“First, I must confess that over the last few years I have been gravely disappointed with the white moderate. I have almost reached the regrettable conclusion that the Negro’s great stumbling block in the stride toward freedom is not the White Citizen’s Council-er or the Ku Klux Klanner, but the white moderate who is more devoted to “order” than to justice; who prefers a negative peace which is the absence of tension to a positive peace which is the presence of justice; who constantly says “I agree with you in the goal you seek, but I can’t agree with your methods of direct action;” who paternalistically feels he can set the timetable for another man’s freedom; who lives by the myth of time and who constantly advises the Negro to wait until a “more convenient season” (King 1963 para. 1).
Professor Kendi asks us to be courageous, both in reading this book and hearing it, but also in the steps we take after reading it. Being antiracist means thinking and acting in ways that are sometimes contradictory to what we have been taught by our parents, our schools, our workplaces, our places of worship. And being antiracist also means thinking and acting in ways that are sometimes counter to what we thought were our own best practices. “‘Racist’ and ‘antiracist’ are like peelable name tags,” Kendi writes, “that are placed and replaced based on what someone is doing or not doing, supporting or expressing in each moment. These are not permanent tattoos. No one becomes a racist or antiracist. We can only strive to be one or the other” (23). Just as the Buddhist knows he only exists from moment to moment, that the “self” today is not the “self” tomorrow, and therefore cannot be defined as a permanent identity, so too is the antiracist always a work in progress, always an identity of action and of choice. To claim to be an antiracist means to be doing the work every day, in every way, and to admit when you have failed.
Every chapter in this book, from “Power” and “Biology” to “Body” and “Survival” has a powerful story to tell and fulfills a crucial function in learning how to be antiracist at one’s core. Taken together, the chapters–the book as a whole–provides the reader who is open to learning with a pathway to taking her first steps on what must be a lifelong walk. Through use of dichotomous definitions, deep history, and clear examples, not to mention his own personal experiences, Kendi helps the reader understand the many ways, large and small, personal and systemic, that racism is perpetuated. Some of these are hard to read. Some are hard to understand. But hearing and seeing and accepting each piece is necessary for learning how to be truly antiracist in every moment. To make the choice, continuously. I am beyond grateful to Dr. Kendi for his courage and clarity in offering everyone a map.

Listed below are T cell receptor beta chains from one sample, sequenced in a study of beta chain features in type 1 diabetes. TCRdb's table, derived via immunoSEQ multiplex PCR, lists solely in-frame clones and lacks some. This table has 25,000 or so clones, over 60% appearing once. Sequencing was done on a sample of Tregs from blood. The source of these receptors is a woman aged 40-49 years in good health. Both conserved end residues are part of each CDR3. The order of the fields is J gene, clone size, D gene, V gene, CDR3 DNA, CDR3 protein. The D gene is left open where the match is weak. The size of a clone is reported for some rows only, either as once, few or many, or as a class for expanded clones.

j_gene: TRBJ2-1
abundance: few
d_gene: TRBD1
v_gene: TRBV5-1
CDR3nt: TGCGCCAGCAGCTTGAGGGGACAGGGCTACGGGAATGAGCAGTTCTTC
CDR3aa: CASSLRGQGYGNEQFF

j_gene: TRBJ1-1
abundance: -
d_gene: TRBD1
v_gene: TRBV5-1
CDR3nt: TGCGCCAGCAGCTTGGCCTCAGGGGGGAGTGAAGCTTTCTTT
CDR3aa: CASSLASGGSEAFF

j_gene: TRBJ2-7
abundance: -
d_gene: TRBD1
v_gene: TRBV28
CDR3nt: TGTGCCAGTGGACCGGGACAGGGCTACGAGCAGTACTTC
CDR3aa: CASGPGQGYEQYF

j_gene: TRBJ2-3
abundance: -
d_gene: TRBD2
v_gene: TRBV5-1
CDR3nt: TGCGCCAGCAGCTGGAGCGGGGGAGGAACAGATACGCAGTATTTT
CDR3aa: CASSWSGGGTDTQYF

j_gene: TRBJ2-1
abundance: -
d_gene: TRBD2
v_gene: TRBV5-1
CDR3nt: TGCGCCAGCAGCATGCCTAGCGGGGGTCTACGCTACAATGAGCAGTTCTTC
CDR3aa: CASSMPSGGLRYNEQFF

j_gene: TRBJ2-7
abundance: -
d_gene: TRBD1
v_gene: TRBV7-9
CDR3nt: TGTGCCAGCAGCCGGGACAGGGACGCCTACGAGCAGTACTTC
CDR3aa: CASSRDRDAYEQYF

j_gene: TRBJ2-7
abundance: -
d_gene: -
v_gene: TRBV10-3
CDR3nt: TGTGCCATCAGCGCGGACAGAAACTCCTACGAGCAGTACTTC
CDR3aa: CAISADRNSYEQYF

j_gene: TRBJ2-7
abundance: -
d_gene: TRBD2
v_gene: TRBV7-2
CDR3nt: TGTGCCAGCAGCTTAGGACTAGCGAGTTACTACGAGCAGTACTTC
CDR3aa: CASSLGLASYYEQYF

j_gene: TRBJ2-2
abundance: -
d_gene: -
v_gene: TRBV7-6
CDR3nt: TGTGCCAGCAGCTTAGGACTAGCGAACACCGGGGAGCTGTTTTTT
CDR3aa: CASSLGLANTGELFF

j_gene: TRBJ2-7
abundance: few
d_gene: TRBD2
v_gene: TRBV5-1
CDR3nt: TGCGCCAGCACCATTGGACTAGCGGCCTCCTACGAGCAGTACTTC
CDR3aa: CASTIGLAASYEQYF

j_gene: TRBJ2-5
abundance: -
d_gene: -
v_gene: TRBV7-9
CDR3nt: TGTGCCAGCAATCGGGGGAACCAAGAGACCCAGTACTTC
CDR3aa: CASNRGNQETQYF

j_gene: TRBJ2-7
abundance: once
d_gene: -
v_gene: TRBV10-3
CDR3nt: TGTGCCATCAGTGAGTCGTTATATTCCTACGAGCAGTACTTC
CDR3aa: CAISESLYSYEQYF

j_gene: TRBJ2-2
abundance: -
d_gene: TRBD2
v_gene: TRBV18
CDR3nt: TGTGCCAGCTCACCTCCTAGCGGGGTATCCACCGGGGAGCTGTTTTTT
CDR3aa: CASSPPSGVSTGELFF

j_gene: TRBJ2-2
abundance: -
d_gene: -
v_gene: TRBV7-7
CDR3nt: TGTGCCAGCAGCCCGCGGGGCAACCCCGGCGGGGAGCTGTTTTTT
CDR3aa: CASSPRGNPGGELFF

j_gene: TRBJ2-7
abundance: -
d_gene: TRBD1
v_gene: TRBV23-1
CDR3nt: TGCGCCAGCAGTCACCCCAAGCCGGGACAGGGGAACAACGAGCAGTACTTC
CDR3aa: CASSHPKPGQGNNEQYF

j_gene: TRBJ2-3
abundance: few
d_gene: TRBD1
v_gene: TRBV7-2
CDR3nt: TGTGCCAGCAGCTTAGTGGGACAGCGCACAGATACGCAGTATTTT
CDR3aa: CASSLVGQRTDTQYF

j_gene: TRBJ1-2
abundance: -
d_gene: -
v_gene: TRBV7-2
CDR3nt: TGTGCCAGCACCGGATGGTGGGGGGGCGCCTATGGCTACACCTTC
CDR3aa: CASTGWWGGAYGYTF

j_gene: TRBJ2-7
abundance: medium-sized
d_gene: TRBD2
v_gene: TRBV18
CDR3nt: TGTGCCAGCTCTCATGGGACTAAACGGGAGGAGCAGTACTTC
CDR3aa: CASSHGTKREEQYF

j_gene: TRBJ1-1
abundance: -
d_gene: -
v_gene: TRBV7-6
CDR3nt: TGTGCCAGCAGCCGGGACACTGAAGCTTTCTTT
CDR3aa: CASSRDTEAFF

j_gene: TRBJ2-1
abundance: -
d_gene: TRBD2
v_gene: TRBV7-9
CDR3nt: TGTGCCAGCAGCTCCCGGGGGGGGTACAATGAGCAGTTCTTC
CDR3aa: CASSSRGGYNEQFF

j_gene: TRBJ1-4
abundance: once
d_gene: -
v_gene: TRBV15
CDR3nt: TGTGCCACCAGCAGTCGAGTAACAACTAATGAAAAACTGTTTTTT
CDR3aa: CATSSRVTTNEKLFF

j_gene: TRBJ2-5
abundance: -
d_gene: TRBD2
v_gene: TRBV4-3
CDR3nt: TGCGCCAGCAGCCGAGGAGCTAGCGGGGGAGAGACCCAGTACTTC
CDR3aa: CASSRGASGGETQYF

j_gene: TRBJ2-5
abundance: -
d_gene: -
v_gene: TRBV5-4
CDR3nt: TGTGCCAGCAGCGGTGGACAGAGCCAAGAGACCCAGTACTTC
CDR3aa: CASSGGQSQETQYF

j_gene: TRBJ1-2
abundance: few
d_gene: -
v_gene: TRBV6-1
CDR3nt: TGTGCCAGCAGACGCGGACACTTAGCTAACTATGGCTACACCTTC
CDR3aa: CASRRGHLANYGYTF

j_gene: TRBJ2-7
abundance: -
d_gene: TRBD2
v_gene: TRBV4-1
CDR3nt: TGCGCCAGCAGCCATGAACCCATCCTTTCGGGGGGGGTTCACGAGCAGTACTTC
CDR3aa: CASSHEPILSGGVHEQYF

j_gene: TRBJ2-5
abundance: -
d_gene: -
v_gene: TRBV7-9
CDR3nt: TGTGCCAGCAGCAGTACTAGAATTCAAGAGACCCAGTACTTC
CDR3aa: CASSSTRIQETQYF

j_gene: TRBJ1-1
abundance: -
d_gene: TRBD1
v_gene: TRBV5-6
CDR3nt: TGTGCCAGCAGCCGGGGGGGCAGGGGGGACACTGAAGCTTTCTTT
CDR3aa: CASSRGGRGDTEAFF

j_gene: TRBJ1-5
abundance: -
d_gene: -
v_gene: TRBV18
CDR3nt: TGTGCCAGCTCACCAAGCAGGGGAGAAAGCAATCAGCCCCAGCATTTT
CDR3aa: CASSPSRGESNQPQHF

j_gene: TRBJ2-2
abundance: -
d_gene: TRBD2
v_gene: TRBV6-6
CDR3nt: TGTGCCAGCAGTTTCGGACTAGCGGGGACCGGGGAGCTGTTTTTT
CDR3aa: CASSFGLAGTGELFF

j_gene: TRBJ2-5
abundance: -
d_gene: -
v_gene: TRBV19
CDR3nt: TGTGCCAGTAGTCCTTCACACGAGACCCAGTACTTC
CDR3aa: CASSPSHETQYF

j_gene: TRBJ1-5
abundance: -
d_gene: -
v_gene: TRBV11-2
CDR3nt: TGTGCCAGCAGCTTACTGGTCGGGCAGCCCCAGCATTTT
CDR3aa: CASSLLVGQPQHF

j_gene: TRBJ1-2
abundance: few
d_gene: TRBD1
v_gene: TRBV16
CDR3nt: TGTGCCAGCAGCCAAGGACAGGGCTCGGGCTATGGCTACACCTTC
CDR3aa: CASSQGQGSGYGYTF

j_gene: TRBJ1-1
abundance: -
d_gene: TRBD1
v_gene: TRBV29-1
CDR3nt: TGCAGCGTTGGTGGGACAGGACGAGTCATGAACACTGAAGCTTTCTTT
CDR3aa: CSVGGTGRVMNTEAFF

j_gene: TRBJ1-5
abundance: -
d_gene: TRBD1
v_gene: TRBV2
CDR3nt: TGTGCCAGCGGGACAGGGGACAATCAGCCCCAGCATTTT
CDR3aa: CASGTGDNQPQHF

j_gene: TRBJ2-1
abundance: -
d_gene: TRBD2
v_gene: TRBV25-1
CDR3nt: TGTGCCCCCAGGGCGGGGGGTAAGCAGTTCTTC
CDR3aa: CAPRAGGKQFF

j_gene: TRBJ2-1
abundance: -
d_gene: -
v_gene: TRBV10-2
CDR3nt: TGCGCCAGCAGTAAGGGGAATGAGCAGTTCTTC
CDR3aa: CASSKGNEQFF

“This is the consistent function of racist ideas–and of any kind of bigotry more broadly: to manipulate us into seeing people as the problem, instead of the politics that ensnare them” (8).
“But crime bills have never correlated to crime any more than fear has correlated to actual violence. We are not meant to fear suits with policies that kill. We are not meant to fear good White males with AR-15s. No, we are to fear the weary, unarmed Latinx body from Latin America. The Arab body kneeling to Allah is to be feared. The Black body from hell is to be feared. Adept politicians and crime entrepreneurs manufacture the fear and stand before voters to deliver them–messiahs who will liberate them from fear of these other bodies” (76).
“Some of us are restrained by fear of what could happen to us if we resist. In our naivete, we are less fearful of what could happen to us–or is already happening to us–if we don’t resist” (124).
“Goldwater and his ideological descendants said little to nothing about rich White people who depended on the welfare of inheritances, tax cuts, government contracts, hookups, and bailouts. They said little to nothing about the White middle class depending on the welfare of the New Deal, the GI Bill, subsidized suburbs, and exclusive White networks. Welfare for middle- and upper-income people remained out of the discourse on “handouts,” as welfare for the Black poor became the true oppressor” (154).
“They define capitalism as the freedom to exploit people into economic ruin; the freedom to assassinate unions; the freedom to prey on unprotected consumers, workers, and environments; the freedom to heave the tax burden onto the middle and lower classes; the freedom to commodify everything and everyone; the freedom to keep poor people poor and middle-income people struggling to stay middle income, and make rich people richer” (161).
“[T]he power of the spoken word is in the power of the word spoken” (167).
For the ink-hearted